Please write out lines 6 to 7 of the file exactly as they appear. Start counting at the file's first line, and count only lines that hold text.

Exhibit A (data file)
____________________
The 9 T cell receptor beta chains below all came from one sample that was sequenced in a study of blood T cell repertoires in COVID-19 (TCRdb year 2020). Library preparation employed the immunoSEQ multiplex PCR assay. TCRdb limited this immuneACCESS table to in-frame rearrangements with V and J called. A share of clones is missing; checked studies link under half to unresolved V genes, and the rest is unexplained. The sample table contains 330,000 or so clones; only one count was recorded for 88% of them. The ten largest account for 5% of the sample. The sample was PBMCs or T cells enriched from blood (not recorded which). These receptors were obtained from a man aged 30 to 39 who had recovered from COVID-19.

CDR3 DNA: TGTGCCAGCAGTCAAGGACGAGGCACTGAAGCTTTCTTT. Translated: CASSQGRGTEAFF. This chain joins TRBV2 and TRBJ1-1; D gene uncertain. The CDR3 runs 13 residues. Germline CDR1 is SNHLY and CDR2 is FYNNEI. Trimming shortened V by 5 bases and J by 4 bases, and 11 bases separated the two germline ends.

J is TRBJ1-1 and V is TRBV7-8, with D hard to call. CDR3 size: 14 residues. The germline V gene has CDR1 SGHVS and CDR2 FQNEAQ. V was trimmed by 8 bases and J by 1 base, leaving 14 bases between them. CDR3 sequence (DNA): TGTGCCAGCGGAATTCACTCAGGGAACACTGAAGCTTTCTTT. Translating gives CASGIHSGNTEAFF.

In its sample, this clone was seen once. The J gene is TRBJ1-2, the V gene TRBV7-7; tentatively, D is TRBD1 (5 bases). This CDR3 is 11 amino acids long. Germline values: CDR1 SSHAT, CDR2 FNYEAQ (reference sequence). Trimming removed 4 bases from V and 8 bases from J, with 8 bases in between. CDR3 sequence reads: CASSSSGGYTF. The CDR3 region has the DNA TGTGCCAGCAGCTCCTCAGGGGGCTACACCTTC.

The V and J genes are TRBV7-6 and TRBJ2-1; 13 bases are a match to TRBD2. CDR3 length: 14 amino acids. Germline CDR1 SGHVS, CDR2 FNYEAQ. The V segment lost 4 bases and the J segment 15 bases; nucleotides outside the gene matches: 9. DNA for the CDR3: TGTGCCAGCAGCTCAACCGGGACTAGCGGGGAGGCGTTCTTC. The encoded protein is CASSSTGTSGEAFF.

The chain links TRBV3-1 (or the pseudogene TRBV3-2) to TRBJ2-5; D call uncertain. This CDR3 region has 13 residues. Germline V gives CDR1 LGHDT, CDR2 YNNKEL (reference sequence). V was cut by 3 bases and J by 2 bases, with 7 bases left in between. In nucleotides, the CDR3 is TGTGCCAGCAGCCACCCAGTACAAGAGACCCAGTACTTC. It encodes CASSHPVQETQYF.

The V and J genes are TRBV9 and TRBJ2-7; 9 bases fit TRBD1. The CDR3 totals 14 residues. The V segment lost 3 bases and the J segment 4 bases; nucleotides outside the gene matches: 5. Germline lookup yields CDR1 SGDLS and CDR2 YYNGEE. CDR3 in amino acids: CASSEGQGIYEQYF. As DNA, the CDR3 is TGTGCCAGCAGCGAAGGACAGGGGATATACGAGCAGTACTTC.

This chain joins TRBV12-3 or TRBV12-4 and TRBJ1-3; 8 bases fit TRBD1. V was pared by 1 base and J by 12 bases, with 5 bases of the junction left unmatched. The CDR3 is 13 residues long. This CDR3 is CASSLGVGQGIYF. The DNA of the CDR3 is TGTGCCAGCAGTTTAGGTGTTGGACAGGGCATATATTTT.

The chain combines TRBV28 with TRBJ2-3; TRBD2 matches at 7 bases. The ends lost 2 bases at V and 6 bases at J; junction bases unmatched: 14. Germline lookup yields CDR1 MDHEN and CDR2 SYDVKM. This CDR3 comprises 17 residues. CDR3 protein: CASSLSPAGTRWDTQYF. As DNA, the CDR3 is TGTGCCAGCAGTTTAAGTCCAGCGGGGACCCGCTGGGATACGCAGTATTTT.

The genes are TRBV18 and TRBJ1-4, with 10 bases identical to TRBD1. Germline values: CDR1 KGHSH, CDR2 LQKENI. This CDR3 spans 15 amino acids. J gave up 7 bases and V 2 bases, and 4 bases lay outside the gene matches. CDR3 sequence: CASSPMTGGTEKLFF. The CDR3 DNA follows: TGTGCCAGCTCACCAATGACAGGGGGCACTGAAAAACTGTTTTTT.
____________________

The chain links TRBV3-1 (or the pseudogene TRBV3-2) to TRBJ2-5; D call uncertain. This CDR3 region has 13 residues. Germline V gives CDR1 LGHDT, CDR2 YNNKEL (reference sequence). V was cut by 3 bases and J by 2 bases, with 7 bases left in between. In nucleotides, the CDR3 is TGTGCCAGCAGCCACCCAGTACAAGAGACCCAGTACTTC. It encodes CASSHPVQETQYF.

The V and J genes are TRBV9 and TRBJ2-7; 9 bases fit TRBD1. The CDR3 totals 14 residues. The V segment lost 3 bases and the J segment 4 bases; nucleotides outside the gene matches: 5. Germline lookup yields CDR1 SGDLS and CDR2 YYNGEE. CDR3 in amino acids: CASSEGQGIYEQYF. As DNA, the CDR3 is TGTGCCAGCAGCGAAGGACAGGGGATATACGAGCAGTACTTC.